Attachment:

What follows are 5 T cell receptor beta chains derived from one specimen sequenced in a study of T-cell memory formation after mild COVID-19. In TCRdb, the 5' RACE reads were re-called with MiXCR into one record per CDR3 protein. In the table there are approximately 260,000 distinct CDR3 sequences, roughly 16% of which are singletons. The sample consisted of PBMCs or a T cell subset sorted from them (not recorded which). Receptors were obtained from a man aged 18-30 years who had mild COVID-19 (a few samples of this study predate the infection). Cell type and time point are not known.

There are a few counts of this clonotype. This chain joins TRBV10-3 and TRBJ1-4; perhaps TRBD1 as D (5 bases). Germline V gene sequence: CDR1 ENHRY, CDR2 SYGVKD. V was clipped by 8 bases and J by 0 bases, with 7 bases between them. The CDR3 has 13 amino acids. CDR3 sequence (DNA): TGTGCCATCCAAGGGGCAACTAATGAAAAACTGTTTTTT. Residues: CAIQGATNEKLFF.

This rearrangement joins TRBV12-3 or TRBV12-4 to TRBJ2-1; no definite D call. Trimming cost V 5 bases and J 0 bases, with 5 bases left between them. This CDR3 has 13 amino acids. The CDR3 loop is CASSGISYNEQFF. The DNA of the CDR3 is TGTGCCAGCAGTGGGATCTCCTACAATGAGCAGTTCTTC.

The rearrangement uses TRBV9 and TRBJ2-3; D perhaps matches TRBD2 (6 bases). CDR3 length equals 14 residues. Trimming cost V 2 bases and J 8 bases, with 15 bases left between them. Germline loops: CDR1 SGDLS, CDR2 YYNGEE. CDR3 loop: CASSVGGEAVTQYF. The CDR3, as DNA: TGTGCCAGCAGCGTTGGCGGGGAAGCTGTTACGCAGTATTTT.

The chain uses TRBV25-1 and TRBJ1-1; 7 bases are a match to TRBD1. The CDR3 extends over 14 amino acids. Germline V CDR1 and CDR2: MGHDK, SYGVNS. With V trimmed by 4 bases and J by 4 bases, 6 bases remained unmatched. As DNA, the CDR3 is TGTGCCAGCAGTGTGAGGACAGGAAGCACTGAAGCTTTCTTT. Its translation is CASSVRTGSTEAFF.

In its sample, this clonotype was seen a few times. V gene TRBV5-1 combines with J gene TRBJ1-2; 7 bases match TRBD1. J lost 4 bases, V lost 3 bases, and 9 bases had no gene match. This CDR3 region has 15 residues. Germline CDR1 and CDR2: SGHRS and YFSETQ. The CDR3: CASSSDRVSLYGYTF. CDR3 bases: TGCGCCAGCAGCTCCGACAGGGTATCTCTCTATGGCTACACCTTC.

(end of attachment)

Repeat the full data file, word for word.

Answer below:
What follows are 5 T cell receptor beta chains derived from one specimen sequenced in a study of T-cell memory formation after mild COVID-19. In TCRdb, the 5' RACE reads were re-called with MiXCR into one record per CDR3 protein. In the table there are approximately 260,000 distinct CDR3 sequences, roughly 16% of which are singletons. The sample consisted of PBMCs or a T cell subset sorted from them (not recorded which). Receptors were obtained from a man aged 18-30 years who had mild COVID-19 (a few samples of this study predate the infection). Cell type and time point are not known.

There are a few counts of this clonotype. This chain joins TRBV10-3 and TRBJ1-4; perhaps TRBD1 as D (5 bases). Germline V gene sequence: CDR1 ENHRY, CDR2 SYGVKD. V was clipped by 8 bases and J by 0 bases, with 7 bases between them. The CDR3 has 13 amino acids. CDR3 sequence (DNA): TGTGCCATCCAAGGGGCAACTAATGAAAAACTGTTTTTT. Residues: CAIQGATNEKLFF.

This rearrangement joins TRBV12-3 or TRBV12-4 to TRBJ2-1; no definite D call. Trimming cost V 5 bases and J 0 bases, with 5 bases left between them. This CDR3 has 13 amino acids. The CDR3 loop is CASSGISYNEQFF. The DNA of the CDR3 is TGTGCCAGCAGTGGGATCTCCTACAATGAGCAGTTCTTC.

The rearrangement uses TRBV9 and TRBJ2-3; D perhaps matches TRBD2 (6 bases). CDR3 length equals 14 residues. Trimming cost V 2 bases and J 8 bases, with 15 bases left between them. Germline loops: CDR1 SGDLS, CDR2 YYNGEE. CDR3 loop: CASSVGGEAVTQYF. The CDR3, as DNA: TGTGCCAGCAGCGTTGGCGGGGAAGCTGTTACGCAGTATTTT.

The chain uses TRBV25-1 and TRBJ1-1; 7 bases are a match to TRBD1. The CDR3 extends over 14 amino acids. Germline V CDR1 and CDR2: MGHDK, SYGVNS. With V trimmed by 4 bases and J by 4 bases, 6 bases remained unmatched. As DNA, the CDR3 is TGTGCCAGCAGTGTGAGGACAGGAAGCACTGAAGCTTTCTTT. Its translation is CASSVRTGSTEAFF.

In its sample, this clonotype was seen a few times. V gene TRBV5-1 combines with J gene TRBJ1-2; 7 bases match TRBD1. J lost 4 bases, V lost 3 bases, and 9 bases had no gene match. This CDR3 region has 15 residues. Germline CDR1 and CDR2: SGHRS and YFSETQ. The CDR3: CASSSDRVSLYGYTF. CDR3 bases: TGCGCCAGCAGCTCCGACAGGGTATCTCTCTATGGCTACACCTTC.